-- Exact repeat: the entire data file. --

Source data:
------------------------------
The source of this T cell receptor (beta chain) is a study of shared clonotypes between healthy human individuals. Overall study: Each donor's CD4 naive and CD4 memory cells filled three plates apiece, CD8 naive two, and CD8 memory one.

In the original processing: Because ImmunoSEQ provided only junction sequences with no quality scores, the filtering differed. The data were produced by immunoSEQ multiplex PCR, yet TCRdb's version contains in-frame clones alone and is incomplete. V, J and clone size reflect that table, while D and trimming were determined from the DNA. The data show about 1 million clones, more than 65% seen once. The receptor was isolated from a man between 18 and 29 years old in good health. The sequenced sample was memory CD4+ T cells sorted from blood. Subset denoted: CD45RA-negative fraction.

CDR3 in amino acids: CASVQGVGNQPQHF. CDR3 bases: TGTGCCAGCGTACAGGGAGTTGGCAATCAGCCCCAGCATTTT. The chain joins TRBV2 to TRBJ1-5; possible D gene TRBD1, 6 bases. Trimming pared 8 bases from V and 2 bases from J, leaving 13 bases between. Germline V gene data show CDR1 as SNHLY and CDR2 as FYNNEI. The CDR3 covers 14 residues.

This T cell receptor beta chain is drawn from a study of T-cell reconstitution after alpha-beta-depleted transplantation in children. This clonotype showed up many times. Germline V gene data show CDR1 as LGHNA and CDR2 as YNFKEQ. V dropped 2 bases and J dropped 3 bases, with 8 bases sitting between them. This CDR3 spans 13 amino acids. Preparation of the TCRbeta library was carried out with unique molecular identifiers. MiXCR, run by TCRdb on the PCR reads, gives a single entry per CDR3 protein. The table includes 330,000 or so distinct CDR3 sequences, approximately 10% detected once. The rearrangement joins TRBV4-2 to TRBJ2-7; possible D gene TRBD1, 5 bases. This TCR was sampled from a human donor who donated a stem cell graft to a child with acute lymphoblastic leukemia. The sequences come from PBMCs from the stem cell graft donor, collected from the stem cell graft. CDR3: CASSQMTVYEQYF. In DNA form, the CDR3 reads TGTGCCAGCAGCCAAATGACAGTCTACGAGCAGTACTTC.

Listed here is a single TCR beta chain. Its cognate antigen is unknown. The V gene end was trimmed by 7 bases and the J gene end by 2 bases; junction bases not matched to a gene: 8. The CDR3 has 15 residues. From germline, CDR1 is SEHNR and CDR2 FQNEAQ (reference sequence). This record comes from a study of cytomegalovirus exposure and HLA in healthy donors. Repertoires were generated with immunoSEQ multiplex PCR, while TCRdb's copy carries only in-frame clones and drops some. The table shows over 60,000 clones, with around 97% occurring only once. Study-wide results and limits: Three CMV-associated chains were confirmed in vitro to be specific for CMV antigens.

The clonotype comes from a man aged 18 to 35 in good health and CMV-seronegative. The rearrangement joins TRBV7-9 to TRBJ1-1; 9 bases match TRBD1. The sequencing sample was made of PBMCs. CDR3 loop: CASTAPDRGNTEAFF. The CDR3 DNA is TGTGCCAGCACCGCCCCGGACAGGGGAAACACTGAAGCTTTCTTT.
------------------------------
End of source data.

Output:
The source of this T cell receptor (beta chain) is a study of shared clonotypes between healthy human individuals. Overall study: Each donor's CD4 naive and CD4 memory cells filled three plates apiece, CD8 naive two, and CD8 memory one.

In the original processing: Because ImmunoSEQ provided only junction sequences with no quality scores, the filtering differed. The data were produced by immunoSEQ multiplex PCR, yet TCRdb's version contains in-frame clones alone and is incomplete. V, J and clone size reflect that table, while D and trimming were determined from the DNA. The data show about 1 million clones, more than 65% seen once. The receptor was isolated from a man between 18 and 29 years old in good health. The sequenced sample was memory CD4+ T cells sorted from blood. Subset denoted: CD45RA-negative fraction.

CDR3 in amino acids: CASVQGVGNQPQHF. CDR3 bases: TGTGCCAGCGTACAGGGAGTTGGCAATCAGCCCCAGCATTTT. The chain joins TRBV2 to TRBJ1-5; possible D gene TRBD1, 6 bases. Trimming pared 8 bases from V and 2 bases from J, leaving 13 bases between. Germline V gene data show CDR1 as SNHLY and CDR2 as FYNNEI. The CDR3 covers 14 residues.

This T cell receptor beta chain is drawn from a study of T-cell reconstitution after alpha-beta-depleted transplantation in children. This clonotype showed up many times. Germline V gene data show CDR1 as LGHNA and CDR2 as YNFKEQ. V dropped 2 bases and J dropped 3 bases, with 8 bases sitting between them. This CDR3 spans 13 amino acids. Preparation of the TCRbeta library was carried out with unique molecular identifiers. MiXCR, run by TCRdb on the PCR reads, gives a single entry per CDR3 protein. The table includes 330,000 or so distinct CDR3 sequences, approximately 10% detected once. The rearrangement joins TRBV4-2 to TRBJ2-7; possible D gene TRBD1, 5 bases. This TCR was sampled from a human donor who donated a stem cell graft to a child with acute lymphoblastic leukemia. The sequences come from PBMCs from the stem cell graft donor, collected from the stem cell graft. CDR3: CASSQMTVYEQYF. In DNA form, the CDR3 reads TGTGCCAGCAGCCAAATGACAGTCTACGAGCAGTACTTC.

Listed here is a single TCR beta chain. Its cognate antigen is unknown. The V gene end was trimmed by 7 bases and the J gene end by 2 bases; junction bases not matched to a gene: 8. The CDR3 has 15 residues. From germline, CDR1 is SEHNR and CDR2 FQNEAQ (reference sequence). This record comes from a study of cytomegalovirus exposure and HLA in healthy donors. Repertoires were generated with immunoSEQ multiplex PCR, while TCRdb's copy carries only in-frame clones and drops some. The table shows over 60,000 clones, with around 97% occurring only once. Study-wide results and limits: Three CMV-associated chains were confirmed in vitro to be specific for CMV antigens.

The clonotype comes from a man aged 18 to 35 in good health and CMV-seronegative. The rearrangement joins TRBV7-9 to TRBJ1-1; 9 bases match TRBD1. The sequencing sample was made of PBMCs. CDR3 loop: CASTAPDRGNTEAFF. The CDR3 DNA is TGTGCCAGCACCGCCCCGGACAGGGGAAACACTGAAGCTTTCTTT.